The 200-day moving average for Treasury 10-year yields is leveling out after falling for 18 months, indicating the decline in rates is losing momentum, according to Mirae Asset Global Investments Co.
Ten-year yields held at 2.03 percent as of 7:41 a.m. in London, according to Bloomberg Bond Trader prices. The 200-day average was 1.71 percent, little changed for almost four weeks. Before that, it tumbled from 3.17 percent in August 2011.
“There is bearish momentum in the Treasury market,” said Will Tseng, a fixed-income trader in Taipei at Mirae Asset, which oversees $50 billion. “The long-term moving average has changed from a downward trend to flat. It won’t be a big jump, but it will be a slow upward trend” in yields, he said.
Benchmark 10-year rates have climbed 26 basis points, or 0.26 percentage points, this year. The broad market has handed investors a 1 percent loss in 2013, according to Bank of America Merrill Lynch indexes.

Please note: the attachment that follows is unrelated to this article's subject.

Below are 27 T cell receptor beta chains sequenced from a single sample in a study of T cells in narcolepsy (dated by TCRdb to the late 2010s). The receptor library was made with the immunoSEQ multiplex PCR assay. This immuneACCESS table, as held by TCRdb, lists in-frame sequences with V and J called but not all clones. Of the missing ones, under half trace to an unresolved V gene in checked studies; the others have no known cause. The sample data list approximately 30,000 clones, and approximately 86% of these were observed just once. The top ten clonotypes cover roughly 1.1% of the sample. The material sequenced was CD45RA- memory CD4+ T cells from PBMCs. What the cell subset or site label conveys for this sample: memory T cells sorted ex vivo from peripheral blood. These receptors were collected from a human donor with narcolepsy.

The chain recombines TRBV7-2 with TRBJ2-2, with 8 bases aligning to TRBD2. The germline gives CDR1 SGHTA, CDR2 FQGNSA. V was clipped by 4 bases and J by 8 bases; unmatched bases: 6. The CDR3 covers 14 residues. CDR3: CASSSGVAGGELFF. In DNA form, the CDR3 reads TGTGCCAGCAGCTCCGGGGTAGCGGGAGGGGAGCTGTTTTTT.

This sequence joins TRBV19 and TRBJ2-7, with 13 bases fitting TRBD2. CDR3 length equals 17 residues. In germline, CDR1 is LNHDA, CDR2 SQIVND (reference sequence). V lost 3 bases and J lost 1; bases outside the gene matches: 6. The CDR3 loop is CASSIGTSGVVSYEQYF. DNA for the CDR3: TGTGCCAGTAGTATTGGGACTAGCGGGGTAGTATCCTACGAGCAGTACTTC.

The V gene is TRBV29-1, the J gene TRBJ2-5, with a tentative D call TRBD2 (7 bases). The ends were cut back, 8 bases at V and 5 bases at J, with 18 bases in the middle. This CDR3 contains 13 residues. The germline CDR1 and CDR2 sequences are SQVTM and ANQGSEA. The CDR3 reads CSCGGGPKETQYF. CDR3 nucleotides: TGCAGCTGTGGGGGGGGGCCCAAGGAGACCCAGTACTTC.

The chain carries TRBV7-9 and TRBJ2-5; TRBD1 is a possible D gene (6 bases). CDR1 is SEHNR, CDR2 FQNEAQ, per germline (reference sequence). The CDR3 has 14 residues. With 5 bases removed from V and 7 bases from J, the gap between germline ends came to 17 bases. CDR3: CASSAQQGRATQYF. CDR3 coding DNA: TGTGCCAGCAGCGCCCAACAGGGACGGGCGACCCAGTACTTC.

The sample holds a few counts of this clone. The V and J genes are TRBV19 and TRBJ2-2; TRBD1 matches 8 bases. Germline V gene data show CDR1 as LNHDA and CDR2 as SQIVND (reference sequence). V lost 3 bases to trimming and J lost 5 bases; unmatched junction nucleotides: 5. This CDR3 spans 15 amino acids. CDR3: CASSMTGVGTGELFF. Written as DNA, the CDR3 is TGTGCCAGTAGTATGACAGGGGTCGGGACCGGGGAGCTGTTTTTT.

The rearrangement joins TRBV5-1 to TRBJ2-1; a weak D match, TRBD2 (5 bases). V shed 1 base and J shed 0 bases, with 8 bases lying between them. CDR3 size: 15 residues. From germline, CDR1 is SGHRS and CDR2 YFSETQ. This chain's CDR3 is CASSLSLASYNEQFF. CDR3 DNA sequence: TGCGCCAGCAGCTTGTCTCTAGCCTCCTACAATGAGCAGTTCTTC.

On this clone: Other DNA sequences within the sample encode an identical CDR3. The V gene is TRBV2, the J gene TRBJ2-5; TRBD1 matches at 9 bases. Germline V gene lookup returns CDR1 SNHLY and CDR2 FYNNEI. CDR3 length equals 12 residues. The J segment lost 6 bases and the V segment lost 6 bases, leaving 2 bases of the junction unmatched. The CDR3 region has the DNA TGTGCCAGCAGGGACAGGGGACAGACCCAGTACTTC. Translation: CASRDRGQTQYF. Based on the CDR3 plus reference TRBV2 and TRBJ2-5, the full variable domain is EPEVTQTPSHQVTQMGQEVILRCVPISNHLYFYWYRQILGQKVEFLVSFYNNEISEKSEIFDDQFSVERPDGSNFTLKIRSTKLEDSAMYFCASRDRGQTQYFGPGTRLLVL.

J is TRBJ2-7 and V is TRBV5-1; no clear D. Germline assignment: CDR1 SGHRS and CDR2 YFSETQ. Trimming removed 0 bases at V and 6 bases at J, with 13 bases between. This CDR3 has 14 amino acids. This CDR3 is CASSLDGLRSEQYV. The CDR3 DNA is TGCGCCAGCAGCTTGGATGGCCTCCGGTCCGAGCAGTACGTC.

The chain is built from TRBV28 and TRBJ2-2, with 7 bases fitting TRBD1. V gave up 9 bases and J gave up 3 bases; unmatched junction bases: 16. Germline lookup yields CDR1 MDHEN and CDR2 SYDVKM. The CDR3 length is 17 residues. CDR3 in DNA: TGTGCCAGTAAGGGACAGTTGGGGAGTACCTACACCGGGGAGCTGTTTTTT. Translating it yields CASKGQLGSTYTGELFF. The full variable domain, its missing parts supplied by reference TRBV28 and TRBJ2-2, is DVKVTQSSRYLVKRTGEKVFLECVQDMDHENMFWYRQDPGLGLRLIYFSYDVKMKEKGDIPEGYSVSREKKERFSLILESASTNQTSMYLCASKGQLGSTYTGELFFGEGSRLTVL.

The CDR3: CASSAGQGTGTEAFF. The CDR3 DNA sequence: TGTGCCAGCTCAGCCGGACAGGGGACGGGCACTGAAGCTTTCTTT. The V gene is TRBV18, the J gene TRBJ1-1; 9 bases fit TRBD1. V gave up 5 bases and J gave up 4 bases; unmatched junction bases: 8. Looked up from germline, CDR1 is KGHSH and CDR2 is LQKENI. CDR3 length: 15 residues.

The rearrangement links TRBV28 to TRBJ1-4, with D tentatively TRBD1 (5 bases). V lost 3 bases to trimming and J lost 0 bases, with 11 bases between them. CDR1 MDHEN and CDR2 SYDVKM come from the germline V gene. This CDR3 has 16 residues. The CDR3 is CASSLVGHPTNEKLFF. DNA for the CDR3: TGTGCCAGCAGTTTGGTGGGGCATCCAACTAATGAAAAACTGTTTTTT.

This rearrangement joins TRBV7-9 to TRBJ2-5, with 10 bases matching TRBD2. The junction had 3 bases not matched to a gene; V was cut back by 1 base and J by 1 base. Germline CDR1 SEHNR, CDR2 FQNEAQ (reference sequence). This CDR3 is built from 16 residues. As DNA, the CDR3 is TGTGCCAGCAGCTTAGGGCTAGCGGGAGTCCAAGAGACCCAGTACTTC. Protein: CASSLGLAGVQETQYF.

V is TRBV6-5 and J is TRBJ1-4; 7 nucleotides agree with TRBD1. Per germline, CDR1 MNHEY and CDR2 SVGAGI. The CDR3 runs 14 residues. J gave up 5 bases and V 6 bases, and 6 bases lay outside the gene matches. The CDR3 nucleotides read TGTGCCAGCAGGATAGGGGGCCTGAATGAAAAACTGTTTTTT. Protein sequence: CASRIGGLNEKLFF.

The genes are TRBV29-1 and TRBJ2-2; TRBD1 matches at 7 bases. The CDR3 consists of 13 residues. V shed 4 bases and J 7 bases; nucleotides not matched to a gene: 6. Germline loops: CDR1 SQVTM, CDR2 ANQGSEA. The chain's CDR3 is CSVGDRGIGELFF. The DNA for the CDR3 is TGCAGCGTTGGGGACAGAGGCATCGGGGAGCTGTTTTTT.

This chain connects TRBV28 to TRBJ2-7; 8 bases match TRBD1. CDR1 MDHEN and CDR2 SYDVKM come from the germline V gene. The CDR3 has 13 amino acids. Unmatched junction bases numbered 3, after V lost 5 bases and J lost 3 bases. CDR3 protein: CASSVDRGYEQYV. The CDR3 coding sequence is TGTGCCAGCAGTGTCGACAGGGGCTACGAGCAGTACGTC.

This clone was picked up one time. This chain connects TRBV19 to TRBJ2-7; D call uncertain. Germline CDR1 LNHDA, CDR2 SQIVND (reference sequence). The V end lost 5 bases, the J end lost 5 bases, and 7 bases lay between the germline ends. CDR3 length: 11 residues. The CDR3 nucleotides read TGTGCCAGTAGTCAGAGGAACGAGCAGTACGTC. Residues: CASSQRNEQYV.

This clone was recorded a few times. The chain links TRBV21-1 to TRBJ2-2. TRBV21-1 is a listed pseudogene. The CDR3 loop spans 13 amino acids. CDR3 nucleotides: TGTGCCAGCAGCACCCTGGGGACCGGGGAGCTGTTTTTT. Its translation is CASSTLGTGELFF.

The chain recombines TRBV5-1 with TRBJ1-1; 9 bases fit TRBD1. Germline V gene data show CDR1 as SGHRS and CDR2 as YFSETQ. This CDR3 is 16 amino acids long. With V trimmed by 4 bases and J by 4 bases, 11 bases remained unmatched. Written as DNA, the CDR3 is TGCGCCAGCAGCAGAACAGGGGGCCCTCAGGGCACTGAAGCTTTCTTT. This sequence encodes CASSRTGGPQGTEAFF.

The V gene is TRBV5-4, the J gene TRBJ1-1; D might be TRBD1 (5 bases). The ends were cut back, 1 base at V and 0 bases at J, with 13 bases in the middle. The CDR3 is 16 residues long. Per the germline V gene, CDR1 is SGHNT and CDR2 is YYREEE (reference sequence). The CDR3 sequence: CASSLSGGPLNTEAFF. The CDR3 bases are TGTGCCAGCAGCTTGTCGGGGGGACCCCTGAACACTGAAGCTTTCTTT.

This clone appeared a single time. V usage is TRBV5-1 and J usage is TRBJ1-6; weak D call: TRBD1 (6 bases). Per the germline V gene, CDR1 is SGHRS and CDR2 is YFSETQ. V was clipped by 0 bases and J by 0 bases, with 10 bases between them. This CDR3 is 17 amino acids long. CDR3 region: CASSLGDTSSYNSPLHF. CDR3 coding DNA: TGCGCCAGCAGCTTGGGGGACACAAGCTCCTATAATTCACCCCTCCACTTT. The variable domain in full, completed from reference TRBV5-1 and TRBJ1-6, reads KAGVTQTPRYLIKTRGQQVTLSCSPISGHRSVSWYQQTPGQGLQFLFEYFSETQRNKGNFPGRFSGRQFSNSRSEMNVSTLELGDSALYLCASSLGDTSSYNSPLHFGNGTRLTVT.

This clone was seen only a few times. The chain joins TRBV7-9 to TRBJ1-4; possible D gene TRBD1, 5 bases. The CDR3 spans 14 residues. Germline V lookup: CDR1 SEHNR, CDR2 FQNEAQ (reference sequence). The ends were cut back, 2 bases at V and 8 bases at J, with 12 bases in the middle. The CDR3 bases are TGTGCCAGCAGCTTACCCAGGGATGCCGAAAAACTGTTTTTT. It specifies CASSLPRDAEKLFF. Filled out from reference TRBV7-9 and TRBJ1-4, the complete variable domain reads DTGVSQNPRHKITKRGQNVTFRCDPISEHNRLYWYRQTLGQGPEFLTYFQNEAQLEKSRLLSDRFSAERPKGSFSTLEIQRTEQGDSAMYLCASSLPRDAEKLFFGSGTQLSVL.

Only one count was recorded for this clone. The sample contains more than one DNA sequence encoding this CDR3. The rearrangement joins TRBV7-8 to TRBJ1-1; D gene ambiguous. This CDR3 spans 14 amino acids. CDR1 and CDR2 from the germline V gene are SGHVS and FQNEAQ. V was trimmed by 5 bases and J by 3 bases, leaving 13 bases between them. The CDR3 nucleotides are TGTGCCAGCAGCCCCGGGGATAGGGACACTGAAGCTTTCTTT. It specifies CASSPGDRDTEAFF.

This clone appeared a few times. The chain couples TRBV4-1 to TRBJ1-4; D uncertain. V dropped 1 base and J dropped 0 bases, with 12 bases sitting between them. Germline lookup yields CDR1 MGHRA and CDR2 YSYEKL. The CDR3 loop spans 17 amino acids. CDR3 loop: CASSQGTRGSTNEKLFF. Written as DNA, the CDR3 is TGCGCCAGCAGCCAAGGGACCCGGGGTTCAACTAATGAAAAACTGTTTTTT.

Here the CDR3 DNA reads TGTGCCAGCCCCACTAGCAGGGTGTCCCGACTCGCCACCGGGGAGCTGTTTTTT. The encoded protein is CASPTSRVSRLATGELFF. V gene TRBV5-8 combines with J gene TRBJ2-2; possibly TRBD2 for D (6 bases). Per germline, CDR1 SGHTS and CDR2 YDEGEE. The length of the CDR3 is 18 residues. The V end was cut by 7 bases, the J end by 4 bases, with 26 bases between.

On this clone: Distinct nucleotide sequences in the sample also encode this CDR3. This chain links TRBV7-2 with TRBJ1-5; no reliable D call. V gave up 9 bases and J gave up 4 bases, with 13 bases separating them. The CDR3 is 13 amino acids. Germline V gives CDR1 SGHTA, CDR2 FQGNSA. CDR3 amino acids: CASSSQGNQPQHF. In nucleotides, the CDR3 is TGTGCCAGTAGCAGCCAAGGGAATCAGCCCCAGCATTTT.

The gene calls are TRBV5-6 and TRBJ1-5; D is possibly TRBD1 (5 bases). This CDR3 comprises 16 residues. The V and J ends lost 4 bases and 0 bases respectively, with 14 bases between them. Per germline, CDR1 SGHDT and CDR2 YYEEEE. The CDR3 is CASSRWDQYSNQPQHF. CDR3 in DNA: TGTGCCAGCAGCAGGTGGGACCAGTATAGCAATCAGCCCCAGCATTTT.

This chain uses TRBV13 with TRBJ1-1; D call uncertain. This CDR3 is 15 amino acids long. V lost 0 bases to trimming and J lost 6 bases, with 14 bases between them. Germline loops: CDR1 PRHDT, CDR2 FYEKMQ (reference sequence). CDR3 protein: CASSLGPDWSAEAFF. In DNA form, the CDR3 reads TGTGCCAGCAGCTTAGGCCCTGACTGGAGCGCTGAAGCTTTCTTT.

The rate will climb to 2.32 percent by Dec. 31, based on a Bloomberg survey of economists, with the most recent projections given the heaviest weightings. For an investor who buys today, the move would result in a 0.7 percent loss after accounting for interest, according to data compiled by Bloomberg.
In technical analysis, investors and analysts study charts of trading patterns and prices to forecast changes in a security, commodity, currency or index.
To contact the reporter on this story: Wes Goodman in Singapore at firstname.lastname@example.org.
To contact the editor responsible for this story: Rocky Swift at email@example.com